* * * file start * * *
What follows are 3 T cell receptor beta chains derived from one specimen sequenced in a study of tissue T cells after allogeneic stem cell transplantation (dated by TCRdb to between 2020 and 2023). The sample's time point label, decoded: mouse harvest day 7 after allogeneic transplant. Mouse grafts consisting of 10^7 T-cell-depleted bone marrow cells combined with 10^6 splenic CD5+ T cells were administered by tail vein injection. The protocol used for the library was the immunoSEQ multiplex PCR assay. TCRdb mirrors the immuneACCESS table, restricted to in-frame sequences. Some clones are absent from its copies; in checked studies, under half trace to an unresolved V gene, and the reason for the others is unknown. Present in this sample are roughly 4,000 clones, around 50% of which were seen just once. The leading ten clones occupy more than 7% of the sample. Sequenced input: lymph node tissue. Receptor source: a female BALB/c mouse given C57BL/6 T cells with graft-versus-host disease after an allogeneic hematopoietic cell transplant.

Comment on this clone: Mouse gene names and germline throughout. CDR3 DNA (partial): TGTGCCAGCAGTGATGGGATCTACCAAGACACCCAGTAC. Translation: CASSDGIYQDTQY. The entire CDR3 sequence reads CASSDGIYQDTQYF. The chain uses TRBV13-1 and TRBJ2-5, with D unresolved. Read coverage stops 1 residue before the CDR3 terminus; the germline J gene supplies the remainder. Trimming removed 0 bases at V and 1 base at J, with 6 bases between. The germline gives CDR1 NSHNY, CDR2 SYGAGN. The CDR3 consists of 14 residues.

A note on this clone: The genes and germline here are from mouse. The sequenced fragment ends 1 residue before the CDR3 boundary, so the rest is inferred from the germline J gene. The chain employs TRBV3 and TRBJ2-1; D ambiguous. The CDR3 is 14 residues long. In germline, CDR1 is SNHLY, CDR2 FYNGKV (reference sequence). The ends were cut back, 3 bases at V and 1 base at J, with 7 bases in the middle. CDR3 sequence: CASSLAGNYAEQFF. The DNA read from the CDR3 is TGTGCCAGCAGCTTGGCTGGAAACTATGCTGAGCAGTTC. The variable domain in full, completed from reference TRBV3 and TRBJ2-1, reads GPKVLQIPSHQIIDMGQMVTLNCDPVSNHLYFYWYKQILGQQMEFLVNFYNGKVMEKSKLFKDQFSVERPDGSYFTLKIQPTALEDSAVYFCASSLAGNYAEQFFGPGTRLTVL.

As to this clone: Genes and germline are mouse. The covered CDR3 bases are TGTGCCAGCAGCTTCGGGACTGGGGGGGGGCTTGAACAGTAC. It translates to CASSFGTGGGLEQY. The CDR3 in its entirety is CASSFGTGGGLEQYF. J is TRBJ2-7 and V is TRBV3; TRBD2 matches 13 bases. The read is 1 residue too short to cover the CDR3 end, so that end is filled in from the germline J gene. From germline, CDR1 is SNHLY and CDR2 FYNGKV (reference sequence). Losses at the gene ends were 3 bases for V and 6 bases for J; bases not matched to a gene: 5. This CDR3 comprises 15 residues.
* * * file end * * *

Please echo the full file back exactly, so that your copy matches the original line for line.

What follows are 3 T cell receptor beta chains derived from one specimen sequenced in a study of tissue T cells after allogeneic stem cell transplantation (dated by TCRdb to between 2020 and 2023). The sample's time point label, decoded: mouse harvest day 7 after allogeneic transplant. Mouse grafts consisting of 10^7 T-cell-depleted bone marrow cells combined with 10^6 splenic CD5+ T cells were administered by tail vein injection. The protocol used for the library was the immunoSEQ multiplex PCR assay. TCRdb mirrors the immuneACCESS table, restricted to in-frame sequences. Some clones are absent from its copies; in checked studies, under half trace to an unresolved V gene, and the reason for the others is unknown. Present in this sample are roughly 4,000 clones, around 50% of which were seen just once. The leading ten clones occupy more than 7% of the sample. Sequenced input: lymph node tissue. Receptor source: a female BALB/c mouse given C57BL/6 T cells with graft-versus-host disease after an allogeneic hematopoietic cell transplant.

Comment on this clone: Mouse gene names and germline throughout. CDR3 DNA (partial): TGTGCCAGCAGTGATGGGATCTACCAAGACACCCAGTAC. Translation: CASSDGIYQDTQY. The entire CDR3 sequence reads CASSDGIYQDTQYF. The chain uses TRBV13-1 and TRBJ2-5, with D unresolved. Read coverage stops 1 residue before the CDR3 terminus; the germline J gene supplies the remainder. Trimming removed 0 bases at V and 1 base at J, with 6 bases between. The germline gives CDR1 NSHNY, CDR2 SYGAGN. The CDR3 consists of 14 residues.

A note on this clone: The genes and germline here are from mouse. The sequenced fragment ends 1 residue before the CDR3 boundary, so the rest is inferred from the germline J gene. The chain employs TRBV3 and TRBJ2-1; D ambiguous. The CDR3 is 14 residues long. In germline, CDR1 is SNHLY, CDR2 FYNGKV (reference sequence). The ends were cut back, 3 bases at V and 1 base at J, with 7 bases in the middle. CDR3 sequence: CASSLAGNYAEQFF. The DNA read from the CDR3 is TGTGCCAGCAGCTTGGCTGGAAACTATGCTGAGCAGTTC. The variable domain in full, completed from reference TRBV3 and TRBJ2-1, reads GPKVLQIPSHQIIDMGQMVTLNCDPVSNHLYFYWYKQILGQQMEFLVNFYNGKVMEKSKLFKDQFSVERPDGSYFTLKIQPTALEDSAVYFCASSLAGNYAEQFFGPGTRLTVL.

As to this clone: Genes and germline are mouse. The covered CDR3 bases are TGTGCCAGCAGCTTCGGGACTGGGGGGGGGCTTGAACAGTAC. It translates to CASSFGTGGGLEQY. The CDR3 in its entirety is CASSFGTGGGLEQYF. J is TRBJ2-7 and V is TRBV3; TRBD2 matches 13 bases. The read is 1 residue too short to cover the CDR3 end, so that end is filled in from the germline J gene. From germline, CDR1 is SNHLY and CDR2 FYNGKV (reference sequence). Losses at the gene ends were 3 bases for V and 6 bases for J; bases not matched to a gene: 5. This CDR3 comprises 15 residues.